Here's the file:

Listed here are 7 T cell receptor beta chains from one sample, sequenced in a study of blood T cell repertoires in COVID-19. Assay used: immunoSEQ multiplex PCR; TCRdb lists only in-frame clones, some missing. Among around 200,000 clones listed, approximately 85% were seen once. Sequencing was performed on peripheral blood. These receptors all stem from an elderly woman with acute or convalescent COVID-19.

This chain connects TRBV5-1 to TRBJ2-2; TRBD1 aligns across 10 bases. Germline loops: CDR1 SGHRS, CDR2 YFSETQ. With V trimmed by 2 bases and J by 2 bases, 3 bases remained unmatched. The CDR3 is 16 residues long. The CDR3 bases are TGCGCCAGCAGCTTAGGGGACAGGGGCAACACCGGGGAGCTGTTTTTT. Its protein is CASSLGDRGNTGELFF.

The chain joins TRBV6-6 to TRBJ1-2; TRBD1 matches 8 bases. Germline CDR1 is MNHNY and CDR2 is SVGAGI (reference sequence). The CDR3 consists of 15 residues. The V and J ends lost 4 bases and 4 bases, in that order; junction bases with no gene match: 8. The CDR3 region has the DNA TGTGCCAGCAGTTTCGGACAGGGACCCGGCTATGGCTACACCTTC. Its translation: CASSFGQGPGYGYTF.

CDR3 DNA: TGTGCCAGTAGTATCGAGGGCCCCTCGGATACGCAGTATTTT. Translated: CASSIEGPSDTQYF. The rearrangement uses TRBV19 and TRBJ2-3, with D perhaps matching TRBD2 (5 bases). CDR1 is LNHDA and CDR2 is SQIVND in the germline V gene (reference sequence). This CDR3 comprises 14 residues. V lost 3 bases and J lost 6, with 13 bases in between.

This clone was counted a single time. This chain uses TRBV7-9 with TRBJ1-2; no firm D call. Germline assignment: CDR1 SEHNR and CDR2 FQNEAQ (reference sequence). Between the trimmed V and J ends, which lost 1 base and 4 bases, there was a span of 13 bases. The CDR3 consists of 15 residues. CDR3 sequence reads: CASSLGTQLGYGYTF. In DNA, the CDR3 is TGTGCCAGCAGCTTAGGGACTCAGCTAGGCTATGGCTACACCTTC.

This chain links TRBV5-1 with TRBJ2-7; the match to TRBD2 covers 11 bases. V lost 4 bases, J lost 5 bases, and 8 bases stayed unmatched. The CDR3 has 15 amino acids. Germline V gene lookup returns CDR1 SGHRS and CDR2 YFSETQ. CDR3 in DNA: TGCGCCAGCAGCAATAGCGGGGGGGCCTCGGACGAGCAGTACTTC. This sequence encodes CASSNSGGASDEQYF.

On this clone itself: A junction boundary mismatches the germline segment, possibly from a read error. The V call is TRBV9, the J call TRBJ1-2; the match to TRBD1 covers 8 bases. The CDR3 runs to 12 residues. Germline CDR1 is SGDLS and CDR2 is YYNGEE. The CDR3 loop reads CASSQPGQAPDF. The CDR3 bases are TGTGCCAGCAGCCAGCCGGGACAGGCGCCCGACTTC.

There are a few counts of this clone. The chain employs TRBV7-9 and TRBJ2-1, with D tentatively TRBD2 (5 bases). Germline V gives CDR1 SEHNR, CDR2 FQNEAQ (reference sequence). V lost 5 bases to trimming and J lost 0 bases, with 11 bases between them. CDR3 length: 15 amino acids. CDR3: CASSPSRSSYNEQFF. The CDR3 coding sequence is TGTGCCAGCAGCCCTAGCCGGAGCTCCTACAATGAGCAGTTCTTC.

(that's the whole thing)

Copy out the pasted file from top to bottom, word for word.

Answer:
Listed here are 7 T cell receptor beta chains from one sample, sequenced in a study of blood T cell repertoires in COVID-19. Assay used: immunoSEQ multiplex PCR; TCRdb lists only in-frame clones, some missing. Among around 200,000 clones listed, approximately 85% were seen once. Sequencing was performed on peripheral blood. These receptors all stem from an elderly woman with acute or convalescent COVID-19.

This chain connects TRBV5-1 to TRBJ2-2; TRBD1 aligns across 10 bases. Germline loops: CDR1 SGHRS, CDR2 YFSETQ. With V trimmed by 2 bases and J by 2 bases, 3 bases remained unmatched. The CDR3 is 16 residues long. The CDR3 bases are TGCGCCAGCAGCTTAGGGGACAGGGGCAACACCGGGGAGCTGTTTTTT. Its protein is CASSLGDRGNTGELFF.

The chain joins TRBV6-6 to TRBJ1-2; TRBD1 matches 8 bases. Germline CDR1 is MNHNY and CDR2 is SVGAGI (reference sequence). The CDR3 consists of 15 residues. The V and J ends lost 4 bases and 4 bases, in that order; junction bases with no gene match: 8. The CDR3 region has the DNA TGTGCCAGCAGTTTCGGACAGGGACCCGGCTATGGCTACACCTTC. Its translation: CASSFGQGPGYGYTF.

CDR3 DNA: TGTGCCAGTAGTATCGAGGGCCCCTCGGATACGCAGTATTTT. Translated: CASSIEGPSDTQYF. The rearrangement uses TRBV19 and TRBJ2-3, with D perhaps matching TRBD2 (5 bases). CDR1 is LNHDA and CDR2 is SQIVND in the germline V gene (reference sequence). This CDR3 comprises 14 residues. V lost 3 bases and J lost 6, with 13 bases in between.

This clone was counted a single time. This chain uses TRBV7-9 with TRBJ1-2; no firm D call. Germline assignment: CDR1 SEHNR and CDR2 FQNEAQ (reference sequence). Between the trimmed V and J ends, which lost 1 base and 4 bases, there was a span of 13 bases. The CDR3 consists of 15 residues. CDR3 sequence reads: CASSLGTQLGYGYTF. In DNA, the CDR3 is TGTGCCAGCAGCTTAGGGACTCAGCTAGGCTATGGCTACACCTTC.

This chain links TRBV5-1 with TRBJ2-7; the match to TRBD2 covers 11 bases. V lost 4 bases, J lost 5 bases, and 8 bases stayed unmatched. The CDR3 has 15 amino acids. Germline V gene lookup returns CDR1 SGHRS and CDR2 YFSETQ. CDR3 in DNA: TGCGCCAGCAGCAATAGCGGGGGGGCCTCGGACGAGCAGTACTTC. This sequence encodes CASSNSGGASDEQYF.

On this clone itself: A junction boundary mismatches the germline segment, possibly from a read error. The V call is TRBV9, the J call TRBJ1-2; the match to TRBD1 covers 8 bases. The CDR3 runs to 12 residues. Germline CDR1 is SGDLS and CDR2 is YYNGEE. The CDR3 loop reads CASSQPGQAPDF. The CDR3 bases are TGTGCCAGCAGCCAGCCGGGACAGGCGCCCGACTTC.

There are a few counts of this clone. The chain employs TRBV7-9 and TRBJ2-1, with D tentatively TRBD2 (5 bases). Germline V gives CDR1 SEHNR, CDR2 FQNEAQ (reference sequence). V lost 5 bases to trimming and J lost 0 bases, with 11 bases between them. CDR3 length: 15 amino acids. CDR3: CASSPSRSSYNEQFF. The CDR3 coding sequence is TGTGCCAGCAGCCCTAGCCGGAGCTCCTACAATGAGCAGTTCTTC.